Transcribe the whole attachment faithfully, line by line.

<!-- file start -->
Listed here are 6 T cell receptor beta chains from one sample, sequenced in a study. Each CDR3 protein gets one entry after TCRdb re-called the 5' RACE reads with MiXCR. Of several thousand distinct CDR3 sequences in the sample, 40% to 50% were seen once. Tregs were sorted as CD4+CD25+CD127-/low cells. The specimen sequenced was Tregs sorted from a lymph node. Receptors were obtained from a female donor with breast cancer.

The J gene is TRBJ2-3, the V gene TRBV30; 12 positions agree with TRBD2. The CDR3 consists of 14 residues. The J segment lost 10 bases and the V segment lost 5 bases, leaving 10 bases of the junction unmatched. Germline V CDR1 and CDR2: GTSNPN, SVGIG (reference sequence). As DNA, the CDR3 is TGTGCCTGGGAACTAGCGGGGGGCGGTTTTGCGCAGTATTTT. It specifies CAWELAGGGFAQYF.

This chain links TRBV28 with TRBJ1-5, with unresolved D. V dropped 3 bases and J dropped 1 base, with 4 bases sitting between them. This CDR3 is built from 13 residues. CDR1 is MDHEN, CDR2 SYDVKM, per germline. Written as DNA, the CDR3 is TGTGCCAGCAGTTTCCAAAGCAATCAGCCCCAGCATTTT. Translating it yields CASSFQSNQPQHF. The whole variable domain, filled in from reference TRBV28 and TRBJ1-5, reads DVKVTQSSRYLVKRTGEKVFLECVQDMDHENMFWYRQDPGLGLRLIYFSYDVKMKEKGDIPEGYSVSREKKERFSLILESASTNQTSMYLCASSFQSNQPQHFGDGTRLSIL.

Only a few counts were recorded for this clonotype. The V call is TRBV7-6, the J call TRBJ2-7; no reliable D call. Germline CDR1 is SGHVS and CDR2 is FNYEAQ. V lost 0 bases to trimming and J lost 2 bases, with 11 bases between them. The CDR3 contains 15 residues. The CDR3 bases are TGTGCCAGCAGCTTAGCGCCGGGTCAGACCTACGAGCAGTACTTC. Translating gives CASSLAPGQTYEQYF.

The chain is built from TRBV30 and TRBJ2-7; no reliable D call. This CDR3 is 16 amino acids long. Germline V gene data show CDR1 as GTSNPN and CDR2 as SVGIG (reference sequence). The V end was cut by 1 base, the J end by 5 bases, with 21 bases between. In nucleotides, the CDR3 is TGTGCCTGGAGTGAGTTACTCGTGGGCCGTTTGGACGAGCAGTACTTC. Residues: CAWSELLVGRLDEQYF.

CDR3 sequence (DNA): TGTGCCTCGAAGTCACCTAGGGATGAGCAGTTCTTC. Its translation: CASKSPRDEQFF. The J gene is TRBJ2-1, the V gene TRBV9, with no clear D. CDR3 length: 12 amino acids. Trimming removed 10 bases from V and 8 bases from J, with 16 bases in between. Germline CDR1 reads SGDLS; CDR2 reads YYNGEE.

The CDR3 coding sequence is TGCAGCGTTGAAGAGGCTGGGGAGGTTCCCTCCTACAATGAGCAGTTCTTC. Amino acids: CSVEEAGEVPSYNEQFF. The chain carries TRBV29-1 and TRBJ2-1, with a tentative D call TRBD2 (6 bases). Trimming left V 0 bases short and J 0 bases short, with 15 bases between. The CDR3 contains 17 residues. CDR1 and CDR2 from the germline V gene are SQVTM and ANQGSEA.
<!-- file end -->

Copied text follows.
Listed here are 6 T cell receptor beta chains from one sample, sequenced in a study. Each CDR3 protein gets one entry after TCRdb re-called the 5' RACE reads with MiXCR. Of several thousand distinct CDR3 sequences in the sample, 40% to 50% were seen once. Tregs were sorted as CD4+CD25+CD127-/low cells. The specimen sequenced was Tregs sorted from a lymph node. Receptors were obtained from a female donor with breast cancer.

The J gene is TRBJ2-3, the V gene TRBV30; 12 positions agree with TRBD2. The CDR3 consists of 14 residues. The J segment lost 10 bases and the V segment lost 5 bases, leaving 10 bases of the junction unmatched. Germline V CDR1 and CDR2: GTSNPN, SVGIG (reference sequence). As DNA, the CDR3 is TGTGCCTGGGAACTAGCGGGGGGCGGTTTTGCGCAGTATTTT. It specifies CAWELAGGGFAQYF.

This chain links TRBV28 with TRBJ1-5, with unresolved D. V dropped 3 bases and J dropped 1 base, with 4 bases sitting between them. This CDR3 is built from 13 residues. CDR1 is MDHEN, CDR2 SYDVKM, per germline. Written as DNA, the CDR3 is TGTGCCAGCAGTTTCCAAAGCAATCAGCCCCAGCATTTT. Translating it yields CASSFQSNQPQHF. The whole variable domain, filled in from reference TRBV28 and TRBJ1-5, reads DVKVTQSSRYLVKRTGEKVFLECVQDMDHENMFWYRQDPGLGLRLIYFSYDVKMKEKGDIPEGYSVSREKKERFSLILESASTNQTSMYLCASSFQSNQPQHFGDGTRLSIL.

Only a few counts were recorded for this clonotype. The V call is TRBV7-6, the J call TRBJ2-7; no reliable D call. Germline CDR1 is SGHVS and CDR2 is FNYEAQ. V lost 0 bases to trimming and J lost 2 bases, with 11 bases between them. The CDR3 contains 15 residues. The CDR3 bases are TGTGCCAGCAGCTTAGCGCCGGGTCAGACCTACGAGCAGTACTTC. Translating gives CASSLAPGQTYEQYF.

The chain is built from TRBV30 and TRBJ2-7; no reliable D call. This CDR3 is 16 amino acids long. Germline V gene data show CDR1 as GTSNPN and CDR2 as SVGIG (reference sequence). The V end was cut by 1 base, the J end by 5 bases, with 21 bases between. In nucleotides, the CDR3 is TGTGCCTGGAGTGAGTTACTCGTGGGCCGTTTGGACGAGCAGTACTTC. Residues: CAWSELLVGRLDEQYF.

CDR3 sequence (DNA): TGTGCCTCGAAGTCACCTAGGGATGAGCAGTTCTTC. Its translation: CASKSPRDEQFF. The J gene is TRBJ2-1, the V gene TRBV9, with no clear D. CDR3 length: 12 amino acids. Trimming removed 10 bases from V and 8 bases from J, with 16 bases in between. Germline CDR1 reads SGDLS; CDR2 reads YYNGEE.

The CDR3 coding sequence is TGCAGCGTTGAAGAGGCTGGGGAGGTTCCCTCCTACAATGAGCAGTTCTTC. Amino acids: CSVEEAGEVPSYNEQFF. The chain carries TRBV29-1 and TRBJ2-1, with a tentative D call TRBD2 (6 bases). Trimming left V 0 bases short and J 0 bases short, with 15 bases between. The CDR3 contains 17 residues. CDR1 and CDR2 from the germline V gene are SQVTM and ANQGSEA.